Fragment of Lorica squamata. Each plate has six holes and the scales are linked in rows. Only the "lower most" holes are visible on most scales, while a few show the pair above and the ring fastener passing through them.
Dacian scale armour on Trajan's column.
Coat covered with the gold decorated scales of the pangolin. India, Rajasthan, early 19th Century.
 
Japanese (samurai) fish style scale armor "gyorin kozane" from a helmet neck guard "kabuto shikoro" made from hardened leather.

Scale armour consists of many small scales attached to a backing material of either leather or cloth. It is similar to lamellar armour but distinguished by the presence of the backing material and being more flexible than lamellar. Scale armour was known to the ancient Romans as Lorica squamata, the Romans also had a variant called lorica plumata in which the scales were attached to chain mail.

Scale armour is sometimes erroneously called scale mail.

Scale armour is usually distinguished from related armours by the fact that the scales are exposed and visible. For example, the Brigandine and Jack of plate armours are made of small plates between cloth or leather. And it should not be confused with jazerant.

The material used to make the scales varied and included: bronze, iron, rawhide, leather, cuir bouilli and horn. The variations are primarily the result of material availability.

Scale armour is not of frequent occurrence on the grave monuments of the German frontier, but on the tombstones of the Sertorii at Verona—one that of a centurion, the other that of a standard-bearer—both figures are represented wearing a tunic of scale armour which covers the shoulders and comes down below the belt. The Carnuntum monument of Calidius (a work of the middle of the first century) shows also a scaled tunic of a centurion. Again, in the collection of marble portrait-busts from the great Gallo-Roman villa of Chiragan near Toulouse, the Emperors Antoninus Pius and Severus both appear wearing corselets of scale armour.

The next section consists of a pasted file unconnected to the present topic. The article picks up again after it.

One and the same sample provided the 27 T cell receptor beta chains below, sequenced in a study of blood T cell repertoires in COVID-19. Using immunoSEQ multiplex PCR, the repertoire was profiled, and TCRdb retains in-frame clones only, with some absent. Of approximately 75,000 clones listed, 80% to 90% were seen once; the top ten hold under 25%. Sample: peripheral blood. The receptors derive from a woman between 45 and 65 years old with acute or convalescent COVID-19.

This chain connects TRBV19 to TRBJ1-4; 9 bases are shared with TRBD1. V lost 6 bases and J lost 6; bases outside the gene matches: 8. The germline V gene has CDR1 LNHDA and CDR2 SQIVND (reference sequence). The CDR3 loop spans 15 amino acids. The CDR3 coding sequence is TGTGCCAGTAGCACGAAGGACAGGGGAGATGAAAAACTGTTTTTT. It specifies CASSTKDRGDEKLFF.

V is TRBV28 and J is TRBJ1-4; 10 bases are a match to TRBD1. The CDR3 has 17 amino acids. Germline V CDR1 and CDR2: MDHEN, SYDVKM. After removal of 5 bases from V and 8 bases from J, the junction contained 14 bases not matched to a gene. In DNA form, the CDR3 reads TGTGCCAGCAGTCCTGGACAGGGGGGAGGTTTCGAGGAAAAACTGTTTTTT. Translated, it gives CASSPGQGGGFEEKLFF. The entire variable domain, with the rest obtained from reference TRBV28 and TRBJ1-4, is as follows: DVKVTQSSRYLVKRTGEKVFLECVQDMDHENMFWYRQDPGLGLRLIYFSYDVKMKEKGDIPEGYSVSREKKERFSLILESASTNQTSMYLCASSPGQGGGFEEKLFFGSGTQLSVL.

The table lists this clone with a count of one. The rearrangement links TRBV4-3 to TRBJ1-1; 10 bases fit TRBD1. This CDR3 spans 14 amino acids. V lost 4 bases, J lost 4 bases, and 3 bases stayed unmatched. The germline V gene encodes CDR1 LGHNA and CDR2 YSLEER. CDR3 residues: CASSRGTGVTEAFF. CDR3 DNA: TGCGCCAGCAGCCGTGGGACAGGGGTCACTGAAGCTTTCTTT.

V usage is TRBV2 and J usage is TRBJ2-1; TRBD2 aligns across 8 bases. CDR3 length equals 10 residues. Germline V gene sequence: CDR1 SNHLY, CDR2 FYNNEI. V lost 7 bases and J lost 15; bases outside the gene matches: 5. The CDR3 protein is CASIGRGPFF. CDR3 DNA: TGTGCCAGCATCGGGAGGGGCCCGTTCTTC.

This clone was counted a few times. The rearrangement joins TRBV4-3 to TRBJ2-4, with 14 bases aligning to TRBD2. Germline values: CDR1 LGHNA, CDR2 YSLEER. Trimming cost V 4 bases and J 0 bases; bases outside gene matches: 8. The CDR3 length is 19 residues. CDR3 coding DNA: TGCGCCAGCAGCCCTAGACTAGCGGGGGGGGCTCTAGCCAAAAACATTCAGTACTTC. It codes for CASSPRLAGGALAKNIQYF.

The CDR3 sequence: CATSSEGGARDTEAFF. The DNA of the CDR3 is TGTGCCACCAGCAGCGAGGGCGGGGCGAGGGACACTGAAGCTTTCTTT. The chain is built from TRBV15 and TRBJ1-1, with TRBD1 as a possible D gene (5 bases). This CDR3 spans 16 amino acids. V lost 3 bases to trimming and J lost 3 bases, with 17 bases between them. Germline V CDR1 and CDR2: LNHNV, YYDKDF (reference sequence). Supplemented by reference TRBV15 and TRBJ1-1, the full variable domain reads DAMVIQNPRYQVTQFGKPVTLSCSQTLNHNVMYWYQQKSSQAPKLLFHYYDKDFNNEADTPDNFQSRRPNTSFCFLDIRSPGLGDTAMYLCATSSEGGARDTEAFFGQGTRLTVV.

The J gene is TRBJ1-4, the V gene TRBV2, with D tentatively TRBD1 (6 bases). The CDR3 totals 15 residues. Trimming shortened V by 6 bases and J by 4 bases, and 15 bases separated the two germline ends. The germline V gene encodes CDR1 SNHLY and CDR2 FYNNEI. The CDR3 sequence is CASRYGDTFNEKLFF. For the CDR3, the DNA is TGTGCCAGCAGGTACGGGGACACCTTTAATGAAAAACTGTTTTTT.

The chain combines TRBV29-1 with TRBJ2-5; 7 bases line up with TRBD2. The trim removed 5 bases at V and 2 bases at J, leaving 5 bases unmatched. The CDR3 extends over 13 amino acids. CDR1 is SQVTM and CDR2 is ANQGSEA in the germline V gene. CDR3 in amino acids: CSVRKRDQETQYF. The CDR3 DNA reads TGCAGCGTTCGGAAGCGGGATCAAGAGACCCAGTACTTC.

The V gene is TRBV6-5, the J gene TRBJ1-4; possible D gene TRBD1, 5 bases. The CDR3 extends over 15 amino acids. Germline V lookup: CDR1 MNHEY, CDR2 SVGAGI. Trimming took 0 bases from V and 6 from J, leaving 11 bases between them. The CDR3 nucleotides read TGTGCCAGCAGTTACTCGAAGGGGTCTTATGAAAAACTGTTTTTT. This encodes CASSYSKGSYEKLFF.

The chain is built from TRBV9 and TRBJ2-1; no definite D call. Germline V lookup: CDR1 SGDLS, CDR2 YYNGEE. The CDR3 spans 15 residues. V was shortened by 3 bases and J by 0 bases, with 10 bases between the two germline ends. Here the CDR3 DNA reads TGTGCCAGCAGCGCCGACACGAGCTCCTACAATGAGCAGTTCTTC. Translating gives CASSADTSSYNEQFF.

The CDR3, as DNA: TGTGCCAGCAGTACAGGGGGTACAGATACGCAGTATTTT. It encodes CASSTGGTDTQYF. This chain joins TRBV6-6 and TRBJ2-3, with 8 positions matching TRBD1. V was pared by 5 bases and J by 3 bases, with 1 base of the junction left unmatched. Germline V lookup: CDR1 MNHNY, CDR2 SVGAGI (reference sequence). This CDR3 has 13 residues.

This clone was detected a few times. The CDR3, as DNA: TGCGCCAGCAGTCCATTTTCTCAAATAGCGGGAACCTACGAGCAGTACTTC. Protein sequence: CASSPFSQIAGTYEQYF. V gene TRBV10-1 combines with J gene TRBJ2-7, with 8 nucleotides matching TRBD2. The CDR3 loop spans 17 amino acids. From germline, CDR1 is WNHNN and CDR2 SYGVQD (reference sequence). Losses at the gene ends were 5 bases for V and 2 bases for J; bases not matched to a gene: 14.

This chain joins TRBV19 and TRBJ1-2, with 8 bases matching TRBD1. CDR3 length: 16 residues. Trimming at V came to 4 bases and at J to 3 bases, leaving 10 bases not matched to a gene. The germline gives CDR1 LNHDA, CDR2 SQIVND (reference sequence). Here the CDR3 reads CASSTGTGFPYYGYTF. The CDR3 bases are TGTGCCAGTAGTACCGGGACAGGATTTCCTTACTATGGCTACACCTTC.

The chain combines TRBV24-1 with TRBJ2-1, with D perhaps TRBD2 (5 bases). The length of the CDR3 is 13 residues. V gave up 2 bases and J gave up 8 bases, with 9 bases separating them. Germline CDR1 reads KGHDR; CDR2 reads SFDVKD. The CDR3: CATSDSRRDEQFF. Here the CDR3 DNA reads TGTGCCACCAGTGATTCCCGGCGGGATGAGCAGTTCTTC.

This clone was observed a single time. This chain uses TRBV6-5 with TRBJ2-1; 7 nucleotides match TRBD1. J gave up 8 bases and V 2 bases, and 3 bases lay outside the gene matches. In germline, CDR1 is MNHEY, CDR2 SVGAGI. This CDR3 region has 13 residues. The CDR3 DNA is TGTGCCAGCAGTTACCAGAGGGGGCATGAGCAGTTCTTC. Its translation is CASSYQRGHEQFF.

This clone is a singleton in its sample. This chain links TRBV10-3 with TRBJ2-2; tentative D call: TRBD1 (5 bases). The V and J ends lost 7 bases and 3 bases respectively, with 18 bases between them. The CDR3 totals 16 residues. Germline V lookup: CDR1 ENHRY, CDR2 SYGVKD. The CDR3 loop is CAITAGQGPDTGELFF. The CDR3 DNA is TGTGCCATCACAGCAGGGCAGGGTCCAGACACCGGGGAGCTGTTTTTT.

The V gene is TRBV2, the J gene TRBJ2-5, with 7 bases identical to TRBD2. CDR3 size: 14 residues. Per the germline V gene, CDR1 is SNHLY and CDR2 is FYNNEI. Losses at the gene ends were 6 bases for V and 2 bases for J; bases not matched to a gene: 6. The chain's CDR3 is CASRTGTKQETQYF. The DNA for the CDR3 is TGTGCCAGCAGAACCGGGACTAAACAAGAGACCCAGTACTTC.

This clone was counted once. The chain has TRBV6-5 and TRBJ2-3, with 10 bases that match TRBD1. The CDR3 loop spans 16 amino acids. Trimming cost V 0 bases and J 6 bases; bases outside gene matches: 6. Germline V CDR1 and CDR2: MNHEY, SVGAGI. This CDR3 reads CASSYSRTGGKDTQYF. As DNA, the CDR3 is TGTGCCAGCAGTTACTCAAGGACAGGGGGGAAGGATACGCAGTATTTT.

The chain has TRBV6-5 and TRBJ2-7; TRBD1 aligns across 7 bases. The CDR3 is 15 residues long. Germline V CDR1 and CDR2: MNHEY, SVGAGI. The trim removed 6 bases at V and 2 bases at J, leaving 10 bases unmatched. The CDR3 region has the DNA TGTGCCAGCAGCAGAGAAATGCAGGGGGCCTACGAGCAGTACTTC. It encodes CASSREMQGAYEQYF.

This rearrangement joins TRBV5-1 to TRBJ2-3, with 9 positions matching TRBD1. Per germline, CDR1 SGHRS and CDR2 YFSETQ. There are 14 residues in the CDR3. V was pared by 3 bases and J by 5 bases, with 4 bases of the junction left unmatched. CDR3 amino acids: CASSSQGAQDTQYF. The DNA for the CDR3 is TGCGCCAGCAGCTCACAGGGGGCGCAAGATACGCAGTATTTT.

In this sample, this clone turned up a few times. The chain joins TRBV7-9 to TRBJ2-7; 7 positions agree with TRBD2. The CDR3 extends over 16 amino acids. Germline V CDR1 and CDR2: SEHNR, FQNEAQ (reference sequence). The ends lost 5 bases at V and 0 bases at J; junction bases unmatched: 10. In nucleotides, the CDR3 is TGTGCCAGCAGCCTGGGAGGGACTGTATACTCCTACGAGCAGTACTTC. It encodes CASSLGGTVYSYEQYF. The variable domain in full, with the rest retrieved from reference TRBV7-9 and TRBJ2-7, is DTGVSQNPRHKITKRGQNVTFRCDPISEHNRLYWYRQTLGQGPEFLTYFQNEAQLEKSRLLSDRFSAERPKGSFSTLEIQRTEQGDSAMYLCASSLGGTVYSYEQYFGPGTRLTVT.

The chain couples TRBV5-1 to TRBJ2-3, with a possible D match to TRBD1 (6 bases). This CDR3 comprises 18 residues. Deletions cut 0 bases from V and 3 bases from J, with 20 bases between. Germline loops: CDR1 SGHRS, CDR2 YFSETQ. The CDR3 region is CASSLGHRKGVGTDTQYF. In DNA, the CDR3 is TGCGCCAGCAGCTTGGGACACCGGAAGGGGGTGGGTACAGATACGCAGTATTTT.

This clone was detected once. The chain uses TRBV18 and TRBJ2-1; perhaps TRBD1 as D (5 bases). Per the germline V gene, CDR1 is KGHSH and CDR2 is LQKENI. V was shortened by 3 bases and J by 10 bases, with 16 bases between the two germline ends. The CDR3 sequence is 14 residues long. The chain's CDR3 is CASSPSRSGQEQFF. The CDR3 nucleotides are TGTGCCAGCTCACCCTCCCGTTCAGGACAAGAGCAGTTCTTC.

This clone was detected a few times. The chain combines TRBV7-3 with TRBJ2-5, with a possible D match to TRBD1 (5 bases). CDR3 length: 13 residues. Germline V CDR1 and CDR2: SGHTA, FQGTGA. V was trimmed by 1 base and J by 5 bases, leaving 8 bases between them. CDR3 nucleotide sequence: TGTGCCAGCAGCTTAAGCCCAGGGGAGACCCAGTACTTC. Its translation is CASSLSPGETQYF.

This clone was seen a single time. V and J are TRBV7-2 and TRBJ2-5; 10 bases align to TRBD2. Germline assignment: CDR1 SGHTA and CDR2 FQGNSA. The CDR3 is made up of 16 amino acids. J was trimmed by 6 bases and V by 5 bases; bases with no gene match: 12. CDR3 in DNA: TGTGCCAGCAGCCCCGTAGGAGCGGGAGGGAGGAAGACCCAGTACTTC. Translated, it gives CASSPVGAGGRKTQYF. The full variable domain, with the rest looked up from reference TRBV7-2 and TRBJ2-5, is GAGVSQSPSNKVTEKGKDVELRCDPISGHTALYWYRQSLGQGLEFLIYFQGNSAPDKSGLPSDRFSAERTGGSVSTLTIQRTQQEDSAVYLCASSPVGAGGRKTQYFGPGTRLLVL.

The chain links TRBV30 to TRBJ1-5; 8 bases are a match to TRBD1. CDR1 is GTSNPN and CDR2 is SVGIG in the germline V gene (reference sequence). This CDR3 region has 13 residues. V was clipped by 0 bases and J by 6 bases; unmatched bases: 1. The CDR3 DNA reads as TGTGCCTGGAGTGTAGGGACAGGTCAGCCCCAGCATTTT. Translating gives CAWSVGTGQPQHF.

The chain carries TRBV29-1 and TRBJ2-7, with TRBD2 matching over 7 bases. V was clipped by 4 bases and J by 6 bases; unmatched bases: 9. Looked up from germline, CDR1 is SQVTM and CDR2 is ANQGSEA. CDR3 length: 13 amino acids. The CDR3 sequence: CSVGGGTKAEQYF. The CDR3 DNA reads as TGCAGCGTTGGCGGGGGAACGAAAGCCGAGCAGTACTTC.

During Roman times scale armour (lorica squamata) was a popular alternative to mail (lorica hamata) as it offered better protection against bludgeoning. It was also widely used in Middle Eastern empires such as Persia and Byzantium. In these areas scales were commonly dished (an armouring term used to describe hammering a depression into a flat piece of metal in order to create a 'bowl' effect) in order to benefit from the extra protection offered by a rounded scale.

According to the statement of Herodotus, the ancient Persians wore tunics with sleeves of diverse colours, having upon them iron scales of the shape of fish-scales; and this comparison leaves no doubt that scale armour, and not chain mail, is meant.[1]

 

Comparison with other armour types

Scale armour offers better protection from blunt attacks than mail. It is also cheaper to produce, but it is not as flexible and does not offer the same amount of coverage. Forms other than brigandine and coat of plates were uncommon in medieval Europe, but scale and lamellar remained popular elsewhere.